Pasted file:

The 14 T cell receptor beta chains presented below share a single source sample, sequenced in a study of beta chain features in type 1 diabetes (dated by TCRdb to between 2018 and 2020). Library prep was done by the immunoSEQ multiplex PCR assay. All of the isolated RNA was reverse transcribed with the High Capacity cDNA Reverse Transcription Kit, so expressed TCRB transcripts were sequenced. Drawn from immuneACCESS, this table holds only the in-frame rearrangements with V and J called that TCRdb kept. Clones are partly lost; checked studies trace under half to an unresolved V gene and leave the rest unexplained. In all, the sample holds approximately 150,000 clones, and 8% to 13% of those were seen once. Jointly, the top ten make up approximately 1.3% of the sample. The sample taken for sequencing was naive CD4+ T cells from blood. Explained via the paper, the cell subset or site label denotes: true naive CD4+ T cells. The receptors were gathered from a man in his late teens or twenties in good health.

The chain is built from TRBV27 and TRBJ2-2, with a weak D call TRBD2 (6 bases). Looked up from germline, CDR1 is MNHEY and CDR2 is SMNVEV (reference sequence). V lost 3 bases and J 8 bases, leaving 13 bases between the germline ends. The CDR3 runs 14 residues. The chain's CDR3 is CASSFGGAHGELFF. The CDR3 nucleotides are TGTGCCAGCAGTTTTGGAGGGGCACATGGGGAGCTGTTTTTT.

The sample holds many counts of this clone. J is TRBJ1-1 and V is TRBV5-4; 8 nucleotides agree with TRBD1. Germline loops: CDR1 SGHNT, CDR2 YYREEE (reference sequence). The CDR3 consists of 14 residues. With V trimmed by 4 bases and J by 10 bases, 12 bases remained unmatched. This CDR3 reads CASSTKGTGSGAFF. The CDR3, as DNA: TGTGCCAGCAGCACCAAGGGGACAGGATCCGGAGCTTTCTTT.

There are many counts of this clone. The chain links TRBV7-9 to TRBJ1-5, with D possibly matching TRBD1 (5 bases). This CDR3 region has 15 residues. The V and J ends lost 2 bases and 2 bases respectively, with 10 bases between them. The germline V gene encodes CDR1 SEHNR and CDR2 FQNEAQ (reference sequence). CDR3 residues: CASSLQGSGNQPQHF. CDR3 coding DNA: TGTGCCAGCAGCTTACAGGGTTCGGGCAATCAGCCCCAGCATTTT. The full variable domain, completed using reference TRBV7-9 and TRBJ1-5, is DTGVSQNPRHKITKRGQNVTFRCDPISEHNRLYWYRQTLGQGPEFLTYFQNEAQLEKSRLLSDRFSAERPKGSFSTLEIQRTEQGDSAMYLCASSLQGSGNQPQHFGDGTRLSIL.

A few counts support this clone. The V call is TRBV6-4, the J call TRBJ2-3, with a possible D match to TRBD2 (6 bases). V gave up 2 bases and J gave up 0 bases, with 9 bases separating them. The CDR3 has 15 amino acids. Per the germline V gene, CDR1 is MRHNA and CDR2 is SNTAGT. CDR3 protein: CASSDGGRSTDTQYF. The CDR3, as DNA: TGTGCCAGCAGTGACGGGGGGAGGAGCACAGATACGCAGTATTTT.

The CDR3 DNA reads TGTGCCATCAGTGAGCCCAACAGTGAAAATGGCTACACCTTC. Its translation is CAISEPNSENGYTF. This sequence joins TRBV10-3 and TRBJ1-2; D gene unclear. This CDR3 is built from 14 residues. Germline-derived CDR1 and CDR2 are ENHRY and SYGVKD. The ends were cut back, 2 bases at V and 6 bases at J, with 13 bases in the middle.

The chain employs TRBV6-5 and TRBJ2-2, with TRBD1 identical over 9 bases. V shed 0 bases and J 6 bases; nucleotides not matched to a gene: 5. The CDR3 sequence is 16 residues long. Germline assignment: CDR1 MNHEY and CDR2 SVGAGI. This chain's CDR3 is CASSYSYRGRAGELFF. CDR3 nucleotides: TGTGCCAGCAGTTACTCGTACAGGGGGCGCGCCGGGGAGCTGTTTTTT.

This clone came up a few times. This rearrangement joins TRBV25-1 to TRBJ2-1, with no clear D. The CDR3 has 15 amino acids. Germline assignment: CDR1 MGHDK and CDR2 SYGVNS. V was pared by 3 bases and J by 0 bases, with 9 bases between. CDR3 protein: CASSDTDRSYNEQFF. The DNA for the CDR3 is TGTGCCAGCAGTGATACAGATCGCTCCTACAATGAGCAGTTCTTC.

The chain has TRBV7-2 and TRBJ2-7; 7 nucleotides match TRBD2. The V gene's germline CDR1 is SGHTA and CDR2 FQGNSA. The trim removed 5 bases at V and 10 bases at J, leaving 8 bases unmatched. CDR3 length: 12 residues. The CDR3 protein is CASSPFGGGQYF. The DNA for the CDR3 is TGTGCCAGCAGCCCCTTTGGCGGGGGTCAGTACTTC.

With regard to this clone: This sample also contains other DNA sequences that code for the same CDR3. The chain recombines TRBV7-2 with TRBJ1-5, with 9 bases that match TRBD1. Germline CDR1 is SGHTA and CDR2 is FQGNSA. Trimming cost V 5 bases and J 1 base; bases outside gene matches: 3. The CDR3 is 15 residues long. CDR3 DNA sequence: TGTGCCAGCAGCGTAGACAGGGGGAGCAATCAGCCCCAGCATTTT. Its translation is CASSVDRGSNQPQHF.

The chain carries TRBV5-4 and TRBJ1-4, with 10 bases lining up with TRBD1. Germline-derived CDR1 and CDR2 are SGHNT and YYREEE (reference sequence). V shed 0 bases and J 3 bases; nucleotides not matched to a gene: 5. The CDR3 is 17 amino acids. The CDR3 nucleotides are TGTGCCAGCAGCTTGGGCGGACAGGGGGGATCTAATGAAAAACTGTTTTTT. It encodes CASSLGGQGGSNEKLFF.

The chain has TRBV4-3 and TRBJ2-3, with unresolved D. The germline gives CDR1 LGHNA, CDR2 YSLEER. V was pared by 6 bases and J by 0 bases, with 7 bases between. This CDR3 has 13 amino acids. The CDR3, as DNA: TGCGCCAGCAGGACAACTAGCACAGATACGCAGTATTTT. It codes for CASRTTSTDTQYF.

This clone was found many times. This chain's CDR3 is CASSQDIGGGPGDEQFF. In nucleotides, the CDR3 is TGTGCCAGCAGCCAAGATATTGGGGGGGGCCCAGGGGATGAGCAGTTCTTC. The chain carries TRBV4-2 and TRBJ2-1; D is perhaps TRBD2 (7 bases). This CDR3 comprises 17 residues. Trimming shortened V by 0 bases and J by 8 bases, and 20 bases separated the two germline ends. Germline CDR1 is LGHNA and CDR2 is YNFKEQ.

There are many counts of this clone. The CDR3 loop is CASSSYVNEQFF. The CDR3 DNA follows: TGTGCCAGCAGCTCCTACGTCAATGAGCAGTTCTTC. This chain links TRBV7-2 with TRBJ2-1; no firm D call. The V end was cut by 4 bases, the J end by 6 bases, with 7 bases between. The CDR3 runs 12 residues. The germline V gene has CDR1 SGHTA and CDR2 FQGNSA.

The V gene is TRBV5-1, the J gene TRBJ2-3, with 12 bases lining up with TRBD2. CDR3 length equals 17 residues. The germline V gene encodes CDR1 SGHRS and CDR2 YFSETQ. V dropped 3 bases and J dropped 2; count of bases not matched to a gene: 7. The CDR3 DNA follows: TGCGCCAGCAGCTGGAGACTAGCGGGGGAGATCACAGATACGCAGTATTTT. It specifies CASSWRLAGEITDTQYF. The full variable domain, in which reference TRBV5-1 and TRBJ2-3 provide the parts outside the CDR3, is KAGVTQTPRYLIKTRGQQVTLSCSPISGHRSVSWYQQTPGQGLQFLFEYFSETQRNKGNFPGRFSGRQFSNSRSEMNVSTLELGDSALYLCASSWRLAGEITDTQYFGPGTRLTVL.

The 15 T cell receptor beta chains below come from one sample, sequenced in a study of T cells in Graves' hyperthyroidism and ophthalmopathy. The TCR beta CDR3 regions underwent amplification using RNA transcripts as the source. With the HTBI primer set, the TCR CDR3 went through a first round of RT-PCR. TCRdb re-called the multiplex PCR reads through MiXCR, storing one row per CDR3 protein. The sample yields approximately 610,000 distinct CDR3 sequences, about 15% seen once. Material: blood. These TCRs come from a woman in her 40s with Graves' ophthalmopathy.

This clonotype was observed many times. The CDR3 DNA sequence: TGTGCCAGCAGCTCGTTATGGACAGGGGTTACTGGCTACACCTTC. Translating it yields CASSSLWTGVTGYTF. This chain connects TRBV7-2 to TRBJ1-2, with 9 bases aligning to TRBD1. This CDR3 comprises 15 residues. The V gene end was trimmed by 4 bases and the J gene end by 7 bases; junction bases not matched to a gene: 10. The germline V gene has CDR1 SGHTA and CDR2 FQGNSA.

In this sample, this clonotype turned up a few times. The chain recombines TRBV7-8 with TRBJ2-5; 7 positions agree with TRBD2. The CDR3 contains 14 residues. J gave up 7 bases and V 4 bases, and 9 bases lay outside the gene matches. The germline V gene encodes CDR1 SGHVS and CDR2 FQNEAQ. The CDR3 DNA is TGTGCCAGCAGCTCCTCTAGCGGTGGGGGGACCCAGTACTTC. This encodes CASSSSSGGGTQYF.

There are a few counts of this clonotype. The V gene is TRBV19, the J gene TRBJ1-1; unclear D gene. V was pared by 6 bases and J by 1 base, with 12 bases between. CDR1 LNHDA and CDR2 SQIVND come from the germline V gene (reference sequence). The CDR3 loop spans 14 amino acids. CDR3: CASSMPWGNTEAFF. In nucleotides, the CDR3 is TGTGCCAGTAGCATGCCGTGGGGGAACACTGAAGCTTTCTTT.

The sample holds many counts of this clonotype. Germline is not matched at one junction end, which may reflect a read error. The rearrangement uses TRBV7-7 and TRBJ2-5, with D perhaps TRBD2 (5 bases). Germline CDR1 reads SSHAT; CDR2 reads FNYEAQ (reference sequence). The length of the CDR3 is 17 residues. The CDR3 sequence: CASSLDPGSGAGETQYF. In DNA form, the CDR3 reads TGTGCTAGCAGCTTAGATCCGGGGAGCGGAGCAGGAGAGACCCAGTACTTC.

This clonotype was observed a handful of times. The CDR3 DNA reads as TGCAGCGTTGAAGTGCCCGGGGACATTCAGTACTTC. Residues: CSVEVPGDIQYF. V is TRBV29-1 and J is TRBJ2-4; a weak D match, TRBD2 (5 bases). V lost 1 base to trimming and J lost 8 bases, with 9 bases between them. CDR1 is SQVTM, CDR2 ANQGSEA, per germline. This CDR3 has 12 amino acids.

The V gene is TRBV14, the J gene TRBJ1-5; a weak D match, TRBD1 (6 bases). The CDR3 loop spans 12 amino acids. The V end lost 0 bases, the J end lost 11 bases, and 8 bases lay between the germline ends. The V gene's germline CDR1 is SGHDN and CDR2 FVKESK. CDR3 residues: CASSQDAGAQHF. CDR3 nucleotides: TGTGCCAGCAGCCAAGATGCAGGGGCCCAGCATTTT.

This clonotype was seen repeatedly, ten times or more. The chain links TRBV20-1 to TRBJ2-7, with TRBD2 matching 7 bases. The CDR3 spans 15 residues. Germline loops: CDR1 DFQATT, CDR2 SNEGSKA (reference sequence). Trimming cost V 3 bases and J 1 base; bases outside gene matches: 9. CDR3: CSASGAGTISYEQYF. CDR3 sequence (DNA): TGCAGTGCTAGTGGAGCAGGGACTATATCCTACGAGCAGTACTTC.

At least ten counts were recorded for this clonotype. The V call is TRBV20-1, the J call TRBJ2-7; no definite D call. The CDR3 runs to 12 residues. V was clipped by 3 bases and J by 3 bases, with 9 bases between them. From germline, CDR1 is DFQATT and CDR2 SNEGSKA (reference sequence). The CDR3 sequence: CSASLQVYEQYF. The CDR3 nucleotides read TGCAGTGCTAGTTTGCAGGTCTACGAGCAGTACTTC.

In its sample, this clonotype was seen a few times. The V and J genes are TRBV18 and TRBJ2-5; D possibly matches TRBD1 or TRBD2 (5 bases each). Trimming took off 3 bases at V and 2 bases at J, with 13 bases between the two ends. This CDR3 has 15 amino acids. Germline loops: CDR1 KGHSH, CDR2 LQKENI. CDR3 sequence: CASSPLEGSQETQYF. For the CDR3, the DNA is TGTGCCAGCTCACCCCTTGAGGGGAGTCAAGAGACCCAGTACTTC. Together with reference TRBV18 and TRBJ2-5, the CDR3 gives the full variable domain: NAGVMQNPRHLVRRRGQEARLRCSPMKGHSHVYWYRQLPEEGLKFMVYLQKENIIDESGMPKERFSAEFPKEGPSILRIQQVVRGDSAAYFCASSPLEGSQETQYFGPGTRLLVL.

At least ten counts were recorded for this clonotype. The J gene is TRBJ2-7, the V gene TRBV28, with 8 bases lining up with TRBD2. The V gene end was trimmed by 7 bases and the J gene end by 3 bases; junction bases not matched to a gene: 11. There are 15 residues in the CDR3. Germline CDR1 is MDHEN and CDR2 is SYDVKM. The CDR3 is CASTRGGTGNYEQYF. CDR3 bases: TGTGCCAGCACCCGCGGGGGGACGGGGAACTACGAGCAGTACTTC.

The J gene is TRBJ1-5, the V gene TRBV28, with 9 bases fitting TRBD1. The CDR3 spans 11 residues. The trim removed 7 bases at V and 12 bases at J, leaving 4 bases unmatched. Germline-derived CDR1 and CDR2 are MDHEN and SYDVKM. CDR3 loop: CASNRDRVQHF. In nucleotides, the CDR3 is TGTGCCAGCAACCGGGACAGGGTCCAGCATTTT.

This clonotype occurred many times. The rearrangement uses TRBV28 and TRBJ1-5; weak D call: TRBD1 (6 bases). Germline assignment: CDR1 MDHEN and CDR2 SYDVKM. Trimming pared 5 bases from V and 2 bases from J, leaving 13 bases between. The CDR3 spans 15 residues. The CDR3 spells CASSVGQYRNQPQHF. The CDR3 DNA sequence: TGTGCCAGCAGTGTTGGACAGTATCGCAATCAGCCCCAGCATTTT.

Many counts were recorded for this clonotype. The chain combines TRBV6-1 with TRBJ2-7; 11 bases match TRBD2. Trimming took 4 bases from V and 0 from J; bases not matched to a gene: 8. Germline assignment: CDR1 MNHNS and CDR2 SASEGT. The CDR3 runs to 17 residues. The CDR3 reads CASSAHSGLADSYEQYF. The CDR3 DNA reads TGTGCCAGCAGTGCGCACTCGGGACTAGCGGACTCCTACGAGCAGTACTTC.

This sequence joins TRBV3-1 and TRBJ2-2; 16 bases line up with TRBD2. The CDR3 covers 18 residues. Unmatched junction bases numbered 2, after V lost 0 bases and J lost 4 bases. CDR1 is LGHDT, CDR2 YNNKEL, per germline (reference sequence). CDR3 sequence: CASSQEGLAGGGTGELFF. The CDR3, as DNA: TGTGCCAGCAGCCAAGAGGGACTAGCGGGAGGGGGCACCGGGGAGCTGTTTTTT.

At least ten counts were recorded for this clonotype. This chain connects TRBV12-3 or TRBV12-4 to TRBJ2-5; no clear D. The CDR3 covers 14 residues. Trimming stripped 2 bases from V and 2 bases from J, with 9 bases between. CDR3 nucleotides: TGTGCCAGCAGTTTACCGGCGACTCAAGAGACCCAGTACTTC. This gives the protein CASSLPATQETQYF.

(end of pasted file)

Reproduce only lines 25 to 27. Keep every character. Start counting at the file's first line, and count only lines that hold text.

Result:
In its sample, this clonotype was seen a few times. The V and J genes are TRBV18 and TRBJ2-5; D possibly matches TRBD1 or TRBD2 (5 bases each). Trimming took off 3 bases at V and 2 bases at J, with 13 bases between the two ends. This CDR3 has 15 amino acids. Germline loops: CDR1 KGHSH, CDR2 LQKENI. CDR3 sequence: CASSPLEGSQETQYF. For the CDR3, the DNA is TGTGCCAGCTCACCCCTTGAGGGGAGTCAAGAGACCCAGTACTTC. Together with reference TRBV18 and TRBJ2-5, the CDR3 gives the full variable domain: NAGVMQNPRHLVRRRGQEARLRCSPMKGHSHVYWYRQLPEEGLKFMVYLQKENIIDESGMPKERFSAEFPKEGPSILRIQQVVRGDSAAYFCASSPLEGSQETQYFGPGTRLLVL.

At least ten counts were recorded for this clonotype. The J gene is TRBJ2-7, the V gene TRBV28, with 8 bases lining up with TRBD2. The V gene end was trimmed by 7 bases and the J gene end by 3 bases; junction bases not matched to a gene: 11. There are 15 residues in the CDR3. Germline CDR1 is MDHEN and CDR2 is SYDVKM. The CDR3 is CASTRGGTGNYEQYF. CDR3 bases: TGTGCCAGCACCCGCGGGGGGACGGGGAACTACGAGCAGTACTTC.

The J gene is TRBJ1-5, the V gene TRBV28, with 9 bases fitting TRBD1. The CDR3 spans 11 residues. The trim removed 7 bases at V and 12 bases at J, leaving 4 bases unmatched. Germline-derived CDR1 and CDR2 are MDHEN and SYDVKM. CDR3 loop: CASNRDRVQHF. In nucleotides, the CDR3 is TGTGCCAGCAACCGGGACAGGGTCCAGCATTTT.